For your special Valentine, Istrouma High students are selling sweet-smelling candles the teens made themselves, all the while learning a lesson in dollars and scents.

More are coming, including Easter candles, and ones in Istrouma burgundy and gray. And perhaps candles in the colors for other schools.

The Baton Rouge public school wants to put its stamp on the local market for homemade — or school-made — candles.

“We’re going to take the city by storm,” promises teacher Claude Booker, a retired ExxonMobil process technician trainer who is now imparting his petrochemical manufacturing knowledge to students at this Baton Rouge high school.

The school candle business is Booker’s brainchild. 

“This was not part of the retirement plan,” he said with a laugh.


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For years while still at the energy giant, Booker volunteered at the high school. He said he was hurt when he learned that the historic high school had been closed and was happy to learn it reopened in 2017.

When he was hired last year to teach process technology, Istrouma High Principal Reginald Douglas urged Booker to find activities that would motivate the students.

Booker settled on candle-making. He didn’t let the fact he’d never made a candle before stop him. At ExxonMobil, they produced paraffin wax. Istrouma students, he thought, could take that wax and turn it into candles.

“The process that they use to make (wax) is kind of similar to the process we use (at Istrouma) to melt it,” Booker said. “Teaching kids about heat and pressure are some of the basic concepts of process technology.”

Room 116 in Building J is serving as the candle factory. Over the past month, the students made about 280 Valentine’s Day candles here, and Booker said the students have unfilled orders for about 100 more, which he hopes to wrap up next week.

The candle-making equipment on display ranges from special wax melters to donated bun warmers to small cylinders of PVC pipe, which are serving as molds. Bottles of liquid scent sit on one table. One bottle of vanilla scent is used in the white candles. While the other bottle, a scent labeled Love Spell, is used in the red candles; it smells like passion fruit.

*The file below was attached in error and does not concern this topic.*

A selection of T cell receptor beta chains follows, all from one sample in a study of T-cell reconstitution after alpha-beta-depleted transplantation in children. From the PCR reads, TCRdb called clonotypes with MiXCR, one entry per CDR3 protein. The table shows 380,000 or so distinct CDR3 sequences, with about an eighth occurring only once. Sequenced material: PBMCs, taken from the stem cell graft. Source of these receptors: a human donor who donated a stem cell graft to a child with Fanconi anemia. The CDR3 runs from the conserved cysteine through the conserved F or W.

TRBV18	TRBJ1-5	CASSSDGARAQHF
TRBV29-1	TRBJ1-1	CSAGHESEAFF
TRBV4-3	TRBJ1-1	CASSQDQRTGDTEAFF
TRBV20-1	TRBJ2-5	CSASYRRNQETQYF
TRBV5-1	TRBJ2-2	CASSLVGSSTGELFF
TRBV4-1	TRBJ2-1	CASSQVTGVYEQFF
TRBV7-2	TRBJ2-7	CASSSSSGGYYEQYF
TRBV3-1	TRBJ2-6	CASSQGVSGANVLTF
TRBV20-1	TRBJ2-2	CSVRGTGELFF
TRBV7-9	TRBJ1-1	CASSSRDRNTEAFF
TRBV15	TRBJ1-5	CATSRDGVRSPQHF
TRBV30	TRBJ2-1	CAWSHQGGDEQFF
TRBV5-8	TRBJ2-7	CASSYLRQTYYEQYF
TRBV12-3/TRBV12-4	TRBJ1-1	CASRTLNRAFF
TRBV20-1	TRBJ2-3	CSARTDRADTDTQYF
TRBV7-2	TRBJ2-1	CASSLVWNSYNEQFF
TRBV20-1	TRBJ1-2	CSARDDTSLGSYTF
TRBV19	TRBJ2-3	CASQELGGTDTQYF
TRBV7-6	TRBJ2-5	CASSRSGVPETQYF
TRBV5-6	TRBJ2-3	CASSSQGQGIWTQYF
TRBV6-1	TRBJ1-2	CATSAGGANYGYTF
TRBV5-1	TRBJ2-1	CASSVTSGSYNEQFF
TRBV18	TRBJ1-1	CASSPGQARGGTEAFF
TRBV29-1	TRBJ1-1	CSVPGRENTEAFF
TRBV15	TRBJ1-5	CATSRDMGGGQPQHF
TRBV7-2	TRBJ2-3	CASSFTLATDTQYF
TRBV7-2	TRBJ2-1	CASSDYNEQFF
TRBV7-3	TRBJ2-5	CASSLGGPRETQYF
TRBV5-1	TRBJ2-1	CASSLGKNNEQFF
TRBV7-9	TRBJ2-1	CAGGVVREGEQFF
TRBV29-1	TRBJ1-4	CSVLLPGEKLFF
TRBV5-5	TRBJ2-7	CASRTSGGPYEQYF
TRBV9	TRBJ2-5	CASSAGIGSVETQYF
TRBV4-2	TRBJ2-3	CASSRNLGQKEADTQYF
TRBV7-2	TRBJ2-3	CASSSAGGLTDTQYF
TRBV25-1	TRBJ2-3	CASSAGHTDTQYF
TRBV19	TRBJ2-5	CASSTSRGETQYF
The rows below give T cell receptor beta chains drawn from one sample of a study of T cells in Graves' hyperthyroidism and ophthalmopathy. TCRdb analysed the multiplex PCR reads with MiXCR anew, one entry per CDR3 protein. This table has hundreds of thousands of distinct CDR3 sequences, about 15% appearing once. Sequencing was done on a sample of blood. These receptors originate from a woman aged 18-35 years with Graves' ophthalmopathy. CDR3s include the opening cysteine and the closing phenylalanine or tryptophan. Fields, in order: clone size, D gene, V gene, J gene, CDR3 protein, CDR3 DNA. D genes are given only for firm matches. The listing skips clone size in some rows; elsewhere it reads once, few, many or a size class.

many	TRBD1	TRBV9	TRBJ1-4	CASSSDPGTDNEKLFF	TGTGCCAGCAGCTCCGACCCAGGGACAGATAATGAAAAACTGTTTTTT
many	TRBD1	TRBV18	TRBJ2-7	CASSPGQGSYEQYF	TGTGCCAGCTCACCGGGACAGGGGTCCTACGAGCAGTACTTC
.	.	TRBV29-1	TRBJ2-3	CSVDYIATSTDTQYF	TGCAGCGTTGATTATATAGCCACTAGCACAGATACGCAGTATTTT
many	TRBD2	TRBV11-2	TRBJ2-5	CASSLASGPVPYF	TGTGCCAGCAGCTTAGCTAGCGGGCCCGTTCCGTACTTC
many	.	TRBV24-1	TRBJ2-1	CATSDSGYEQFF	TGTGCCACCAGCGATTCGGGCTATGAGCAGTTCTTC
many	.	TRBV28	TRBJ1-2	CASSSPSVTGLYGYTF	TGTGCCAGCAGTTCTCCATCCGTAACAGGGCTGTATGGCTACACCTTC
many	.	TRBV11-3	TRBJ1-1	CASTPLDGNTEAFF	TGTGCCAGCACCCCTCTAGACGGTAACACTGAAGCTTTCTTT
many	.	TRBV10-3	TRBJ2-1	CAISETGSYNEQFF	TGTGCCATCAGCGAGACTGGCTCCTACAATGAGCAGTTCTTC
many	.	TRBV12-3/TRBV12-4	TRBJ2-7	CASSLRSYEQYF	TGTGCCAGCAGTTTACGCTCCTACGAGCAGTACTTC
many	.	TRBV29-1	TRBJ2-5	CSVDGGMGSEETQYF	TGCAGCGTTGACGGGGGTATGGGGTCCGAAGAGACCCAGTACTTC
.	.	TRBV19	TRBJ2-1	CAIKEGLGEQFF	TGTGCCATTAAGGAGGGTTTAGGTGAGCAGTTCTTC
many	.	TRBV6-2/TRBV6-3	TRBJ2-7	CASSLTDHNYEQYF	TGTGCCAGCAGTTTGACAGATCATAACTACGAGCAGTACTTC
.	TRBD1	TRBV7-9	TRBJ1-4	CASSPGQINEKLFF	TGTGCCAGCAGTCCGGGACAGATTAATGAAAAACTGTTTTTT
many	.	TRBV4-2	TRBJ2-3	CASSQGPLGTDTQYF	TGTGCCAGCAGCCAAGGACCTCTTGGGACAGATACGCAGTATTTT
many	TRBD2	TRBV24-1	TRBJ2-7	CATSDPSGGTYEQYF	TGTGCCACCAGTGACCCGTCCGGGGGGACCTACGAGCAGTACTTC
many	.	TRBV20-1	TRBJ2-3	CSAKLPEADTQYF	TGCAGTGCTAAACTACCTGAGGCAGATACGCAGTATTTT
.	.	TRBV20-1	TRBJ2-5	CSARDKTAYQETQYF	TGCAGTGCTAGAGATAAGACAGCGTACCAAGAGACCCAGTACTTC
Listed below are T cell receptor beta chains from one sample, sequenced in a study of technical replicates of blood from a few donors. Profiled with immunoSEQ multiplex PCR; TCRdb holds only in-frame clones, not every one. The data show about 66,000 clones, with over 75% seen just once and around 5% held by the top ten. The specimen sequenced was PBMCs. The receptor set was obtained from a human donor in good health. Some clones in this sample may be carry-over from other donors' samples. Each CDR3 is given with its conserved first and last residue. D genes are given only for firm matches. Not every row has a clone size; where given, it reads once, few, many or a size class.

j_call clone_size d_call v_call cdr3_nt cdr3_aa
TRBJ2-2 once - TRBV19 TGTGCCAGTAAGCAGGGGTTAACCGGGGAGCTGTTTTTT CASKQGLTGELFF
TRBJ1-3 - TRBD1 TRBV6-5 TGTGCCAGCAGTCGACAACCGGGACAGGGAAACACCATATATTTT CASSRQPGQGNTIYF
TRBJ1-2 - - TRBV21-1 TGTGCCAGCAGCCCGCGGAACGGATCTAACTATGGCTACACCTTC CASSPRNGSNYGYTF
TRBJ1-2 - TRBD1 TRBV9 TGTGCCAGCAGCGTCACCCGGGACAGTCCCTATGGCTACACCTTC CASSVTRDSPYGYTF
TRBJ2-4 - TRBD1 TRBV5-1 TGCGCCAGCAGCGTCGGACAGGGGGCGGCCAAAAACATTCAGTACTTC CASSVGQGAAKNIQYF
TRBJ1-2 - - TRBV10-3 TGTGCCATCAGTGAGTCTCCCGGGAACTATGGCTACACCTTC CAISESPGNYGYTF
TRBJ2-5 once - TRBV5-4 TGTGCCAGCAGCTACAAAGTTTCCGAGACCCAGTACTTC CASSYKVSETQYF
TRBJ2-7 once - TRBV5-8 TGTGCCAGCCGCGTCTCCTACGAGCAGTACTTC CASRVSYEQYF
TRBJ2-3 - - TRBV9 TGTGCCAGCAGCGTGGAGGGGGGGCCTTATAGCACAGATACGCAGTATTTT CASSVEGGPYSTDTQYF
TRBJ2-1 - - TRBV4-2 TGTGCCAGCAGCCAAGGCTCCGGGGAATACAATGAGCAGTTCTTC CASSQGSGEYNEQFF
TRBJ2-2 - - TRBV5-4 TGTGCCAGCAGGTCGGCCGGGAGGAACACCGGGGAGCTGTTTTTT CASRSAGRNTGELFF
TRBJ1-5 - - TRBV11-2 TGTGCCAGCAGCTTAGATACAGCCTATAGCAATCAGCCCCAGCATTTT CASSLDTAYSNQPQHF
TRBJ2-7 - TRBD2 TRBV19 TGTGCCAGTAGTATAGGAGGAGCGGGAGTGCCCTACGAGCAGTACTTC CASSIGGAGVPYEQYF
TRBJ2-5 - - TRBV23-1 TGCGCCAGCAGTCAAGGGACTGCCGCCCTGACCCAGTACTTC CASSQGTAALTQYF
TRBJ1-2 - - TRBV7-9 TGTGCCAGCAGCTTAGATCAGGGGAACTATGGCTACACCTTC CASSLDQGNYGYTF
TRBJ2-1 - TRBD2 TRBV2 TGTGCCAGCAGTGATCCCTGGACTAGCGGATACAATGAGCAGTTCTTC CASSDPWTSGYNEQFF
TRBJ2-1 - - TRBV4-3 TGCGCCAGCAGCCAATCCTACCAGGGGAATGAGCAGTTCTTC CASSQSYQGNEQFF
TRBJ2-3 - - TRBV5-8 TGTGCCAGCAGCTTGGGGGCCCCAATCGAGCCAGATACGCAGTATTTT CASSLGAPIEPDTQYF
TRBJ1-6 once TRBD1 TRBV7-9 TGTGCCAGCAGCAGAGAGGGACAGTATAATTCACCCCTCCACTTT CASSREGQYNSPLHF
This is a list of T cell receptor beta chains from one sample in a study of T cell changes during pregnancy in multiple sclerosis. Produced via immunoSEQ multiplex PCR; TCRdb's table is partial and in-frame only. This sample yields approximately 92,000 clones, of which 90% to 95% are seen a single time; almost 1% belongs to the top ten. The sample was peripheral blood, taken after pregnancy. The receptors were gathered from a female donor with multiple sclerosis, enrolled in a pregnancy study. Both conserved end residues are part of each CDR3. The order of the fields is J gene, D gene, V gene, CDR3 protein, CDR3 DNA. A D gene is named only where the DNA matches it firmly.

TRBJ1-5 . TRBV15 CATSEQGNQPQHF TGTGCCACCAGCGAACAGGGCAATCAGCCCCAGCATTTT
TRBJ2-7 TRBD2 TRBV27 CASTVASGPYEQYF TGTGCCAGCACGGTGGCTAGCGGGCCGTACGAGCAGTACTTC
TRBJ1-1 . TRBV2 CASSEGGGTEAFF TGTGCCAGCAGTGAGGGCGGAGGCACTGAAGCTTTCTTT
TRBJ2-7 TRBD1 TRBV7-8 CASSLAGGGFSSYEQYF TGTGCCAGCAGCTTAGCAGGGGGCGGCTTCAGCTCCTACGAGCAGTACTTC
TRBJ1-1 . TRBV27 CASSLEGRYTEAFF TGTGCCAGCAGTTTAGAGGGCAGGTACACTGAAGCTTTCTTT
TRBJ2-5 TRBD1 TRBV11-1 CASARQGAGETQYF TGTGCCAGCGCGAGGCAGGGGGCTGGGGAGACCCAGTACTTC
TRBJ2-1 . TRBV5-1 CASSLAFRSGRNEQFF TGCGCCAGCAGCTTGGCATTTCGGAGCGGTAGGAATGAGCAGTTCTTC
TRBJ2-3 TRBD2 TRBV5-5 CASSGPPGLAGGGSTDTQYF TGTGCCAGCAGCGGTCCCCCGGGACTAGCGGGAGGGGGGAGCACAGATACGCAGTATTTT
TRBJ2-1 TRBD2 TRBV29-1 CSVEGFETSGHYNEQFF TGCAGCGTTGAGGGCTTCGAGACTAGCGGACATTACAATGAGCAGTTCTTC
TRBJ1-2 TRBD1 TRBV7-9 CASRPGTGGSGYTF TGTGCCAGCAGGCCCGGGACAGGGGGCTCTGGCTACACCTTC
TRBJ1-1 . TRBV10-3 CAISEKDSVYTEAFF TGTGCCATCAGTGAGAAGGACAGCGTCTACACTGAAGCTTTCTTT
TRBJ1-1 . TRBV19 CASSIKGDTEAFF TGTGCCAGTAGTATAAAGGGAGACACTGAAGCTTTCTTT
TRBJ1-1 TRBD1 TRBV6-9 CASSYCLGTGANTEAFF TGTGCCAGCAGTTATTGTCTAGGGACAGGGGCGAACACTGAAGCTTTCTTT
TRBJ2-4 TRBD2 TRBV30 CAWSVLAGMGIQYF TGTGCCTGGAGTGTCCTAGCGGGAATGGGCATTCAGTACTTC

Ebony Noah, coordinator of Istrouma's magnet program, prefers the sweet scent of the red candles.

“I love the smell, just being in that room,” Noah said.

After the rectangles of paraffin wax are melted — that takes at least 90 minutes — the molten mix is heated in a water bath to about 190 degrees. First color, then the scent is added, before the hot liquid is poured into the PVC pipe molds. The molds then are slowly cooled to room temperature in the bun warmer, and finally the wicks are installed.

Sophomore Kirby Manchester, 15, estimates he’s made nearly 100 of the candles. He remembers his first one, and his joy in its creation.

“I was looking at this, thinking, ‘I made this candle,’” Manchester recalled. “I thought the candle would came out messed up, but it came out good.”

Booker has enlisted the help of other teachers in the candle project. A home economics teacher plans to make aprons for student workers and help with selecting colors. The school’s agriculture teacher is planning to carve wooden placeholders for the candles.

Shirnell Jackson is playing a bigger role. She will have the students in her entrepreneurship class develop a business plan for the school candle enterprise. She's been conducting preliminary research to get ready. She said she was surprised to find that seven out of 10 households in the United States use candles.

“People don’t realize how big the candle business is,” Jackson said.

Istrouma’s candles vary in size, and initial pricing ranges from $3 to $5 per candle, though that may change. There are plans to set up an online store. For now, though, all sales are handled in person by calling the school’s main office at 225-636-2686 or visiting the school at its 3730 Winbourne Ave. campus during school hours.

Istrouma is holding a promotional event at 11 a.m. Thursday to showcase the new Valentine’s Day candles. And the school has been spreading the word to parents and alumni through social media.

For the student consumers, Mom appears to be the most likely recipient of a new candle, though Mom may end up paying for it.



“I got to go home and get some money from her,” Derrica Morris, 15, a ninth-grader, acknowledged.

When asked if she is thinking of buying another candle for a special someone, Morris blushes in embarrassment.

Booker said some adults customers are ordering the red and white candles, with more amorous intentions. He knows. He's one of them.

“Without a doubt,” he said with a big smile.

Follow Charles Lussier on Twitter, @Charles_Lussier.